A rotating black hole might provide additional assistance, if its spin axis points the right way. General relativity predicts that a large spinning mass produces frame-dragging — close to the object, space itself is dragged around in the direction of the spin. In theory an ordinary star produces this effect, although attempts to measure it around the sun have produced no clear results. General relativity predicts that a spinning black hole is surrounded by a region of space, called the ergosphere, within which standing still (with respect to the black hole's spin) is impossible, because space itself is dragged at the speed of light in the same direction as the black hole's spin. The Penrose process may offer a way to gain energy from the ergosphere, although it would require the spaceship to dump some "ballast" into the black hole, and the spaceship would have had to expend energy to carry the "ballast" to the black hole”
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  7. #6  
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    Wow. These are very interesting replies. I want to be clear about what I was suggesting, though:

    I was curious whether the bh's gravity could impart energy to objects outside its event horizon too.
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  8. #7  
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    Quote Originally Posted by kojax
    Wow. These are very interesting replies. I want to be clear about what I was suggesting, though:

    I was curious whether the bh's gravity could impart energy to objects outside its event horizon too.
    It can turn potential energy into kinetic energy, sure. Any time an object falls toward a black hole (or a planet, or whatever) it is gaining kinetic energy because of the gravity. It doesn't matter if you're inside or outside the event horizon.
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  9. #8  
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    G'day from the land of ozzzzzzz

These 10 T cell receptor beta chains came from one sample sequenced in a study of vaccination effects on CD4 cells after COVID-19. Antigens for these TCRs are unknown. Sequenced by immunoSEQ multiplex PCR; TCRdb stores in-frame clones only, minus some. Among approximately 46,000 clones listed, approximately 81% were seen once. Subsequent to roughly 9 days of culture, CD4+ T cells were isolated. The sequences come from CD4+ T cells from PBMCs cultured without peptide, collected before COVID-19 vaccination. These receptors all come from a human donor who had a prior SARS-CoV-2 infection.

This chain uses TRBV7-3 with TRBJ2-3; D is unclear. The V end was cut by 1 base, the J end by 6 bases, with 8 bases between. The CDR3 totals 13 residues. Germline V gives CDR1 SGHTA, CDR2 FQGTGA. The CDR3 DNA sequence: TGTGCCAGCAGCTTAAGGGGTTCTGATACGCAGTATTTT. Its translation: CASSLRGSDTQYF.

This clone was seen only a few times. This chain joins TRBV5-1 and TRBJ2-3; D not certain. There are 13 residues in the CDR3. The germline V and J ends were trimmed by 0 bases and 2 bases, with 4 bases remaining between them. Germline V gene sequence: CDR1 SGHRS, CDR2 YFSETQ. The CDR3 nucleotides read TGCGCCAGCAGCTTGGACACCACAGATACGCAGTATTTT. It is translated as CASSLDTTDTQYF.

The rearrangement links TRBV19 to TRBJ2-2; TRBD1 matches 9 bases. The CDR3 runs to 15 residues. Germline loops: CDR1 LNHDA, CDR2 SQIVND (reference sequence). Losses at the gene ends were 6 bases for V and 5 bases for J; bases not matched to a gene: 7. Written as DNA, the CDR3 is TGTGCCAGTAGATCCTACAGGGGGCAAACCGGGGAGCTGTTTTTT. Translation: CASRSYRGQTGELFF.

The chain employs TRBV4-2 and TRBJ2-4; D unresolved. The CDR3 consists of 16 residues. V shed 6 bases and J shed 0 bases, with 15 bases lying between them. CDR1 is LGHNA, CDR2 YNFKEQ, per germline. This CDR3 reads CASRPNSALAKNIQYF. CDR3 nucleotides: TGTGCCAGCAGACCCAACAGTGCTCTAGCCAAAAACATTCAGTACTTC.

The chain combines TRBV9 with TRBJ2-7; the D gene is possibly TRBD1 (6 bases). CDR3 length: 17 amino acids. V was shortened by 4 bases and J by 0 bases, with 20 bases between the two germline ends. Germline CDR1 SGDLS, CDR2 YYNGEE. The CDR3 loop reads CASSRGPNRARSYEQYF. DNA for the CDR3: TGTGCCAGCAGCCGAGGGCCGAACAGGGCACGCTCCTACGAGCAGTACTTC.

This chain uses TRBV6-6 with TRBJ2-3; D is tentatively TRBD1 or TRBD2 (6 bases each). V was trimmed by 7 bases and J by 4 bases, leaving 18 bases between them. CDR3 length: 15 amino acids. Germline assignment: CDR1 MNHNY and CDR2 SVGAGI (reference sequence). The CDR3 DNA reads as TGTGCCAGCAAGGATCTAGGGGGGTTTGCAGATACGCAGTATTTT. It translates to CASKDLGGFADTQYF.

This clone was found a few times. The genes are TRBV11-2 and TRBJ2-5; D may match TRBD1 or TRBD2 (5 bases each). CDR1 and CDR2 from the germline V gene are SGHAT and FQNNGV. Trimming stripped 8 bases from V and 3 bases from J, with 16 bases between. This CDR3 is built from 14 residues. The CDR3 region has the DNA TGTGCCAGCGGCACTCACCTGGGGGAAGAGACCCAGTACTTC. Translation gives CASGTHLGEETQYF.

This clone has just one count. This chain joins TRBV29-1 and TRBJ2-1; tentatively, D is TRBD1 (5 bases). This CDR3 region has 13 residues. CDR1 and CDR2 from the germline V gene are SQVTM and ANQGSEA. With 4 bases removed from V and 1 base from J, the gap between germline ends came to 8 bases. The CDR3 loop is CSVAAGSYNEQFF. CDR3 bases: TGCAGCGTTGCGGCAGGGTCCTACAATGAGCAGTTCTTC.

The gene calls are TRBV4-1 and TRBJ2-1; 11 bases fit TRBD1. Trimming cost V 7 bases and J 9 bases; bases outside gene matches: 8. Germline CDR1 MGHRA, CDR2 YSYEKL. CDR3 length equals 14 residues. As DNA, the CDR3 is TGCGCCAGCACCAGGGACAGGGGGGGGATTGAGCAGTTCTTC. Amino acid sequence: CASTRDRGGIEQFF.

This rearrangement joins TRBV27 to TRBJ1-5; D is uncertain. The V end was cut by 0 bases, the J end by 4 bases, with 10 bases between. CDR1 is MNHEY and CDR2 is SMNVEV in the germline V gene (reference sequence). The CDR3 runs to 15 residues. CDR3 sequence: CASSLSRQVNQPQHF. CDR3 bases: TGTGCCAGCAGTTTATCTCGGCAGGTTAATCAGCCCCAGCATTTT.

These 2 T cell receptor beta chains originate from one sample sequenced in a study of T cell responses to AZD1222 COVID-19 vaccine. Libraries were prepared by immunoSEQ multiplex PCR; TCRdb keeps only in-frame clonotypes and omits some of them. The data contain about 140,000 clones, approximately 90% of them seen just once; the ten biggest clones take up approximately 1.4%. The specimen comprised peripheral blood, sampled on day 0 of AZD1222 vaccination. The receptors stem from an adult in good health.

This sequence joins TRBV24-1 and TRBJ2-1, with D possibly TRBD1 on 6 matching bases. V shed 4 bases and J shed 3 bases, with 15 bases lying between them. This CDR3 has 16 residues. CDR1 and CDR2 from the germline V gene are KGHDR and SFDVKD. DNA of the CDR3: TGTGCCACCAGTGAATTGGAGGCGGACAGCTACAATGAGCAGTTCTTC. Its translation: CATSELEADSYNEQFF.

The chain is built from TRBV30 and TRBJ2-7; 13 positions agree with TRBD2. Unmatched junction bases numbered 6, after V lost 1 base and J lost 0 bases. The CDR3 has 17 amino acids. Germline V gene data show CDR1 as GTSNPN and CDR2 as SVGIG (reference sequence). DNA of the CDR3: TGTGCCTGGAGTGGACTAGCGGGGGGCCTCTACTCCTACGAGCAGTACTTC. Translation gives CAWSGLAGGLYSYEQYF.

Kojax got the big WOW!!!!!!!

    You said

    I was curious whether the bh's gravity could impart energy to objects outside its event horizon too.
    I would say yes.
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  10. #9  
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    G'day all

    I came across this link.

    http://www.noao.edu/outreach/aop/observers/nbody.html

    N-body Simulations

    The animations presented here are examples of gravitational interactions of stars.
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  11. #10  
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    hahaha ?
    funny
    Harry Costas you are mentaly deranged and stink big time!
    And black holes exist only in your stupid neurons!
    Come on stop the black hole crap allready!
    Solomon Grundy
    In 1944, this creature rose from the swamp, with tremendous strength and some dormant memories that for example allowed him to speak English, but not knowing what he was, and not remembering Cyrus Gold or his fate. Wandering throughout the swamp, he encountered two escaped criminals, killed them, and took their clothes. When they asked him his name, he simply muttered that he had been born on Monday. Reminded of an old nursery rhyme about a man born on Monday, the thugs named the creature "Solomon Grundy".
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  12. #11  
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    G'day from the land of ozzzzz

    Some kids come onto the site with their words and express a bit of down under ha ha.

    In way Solomon in his short wisdom, said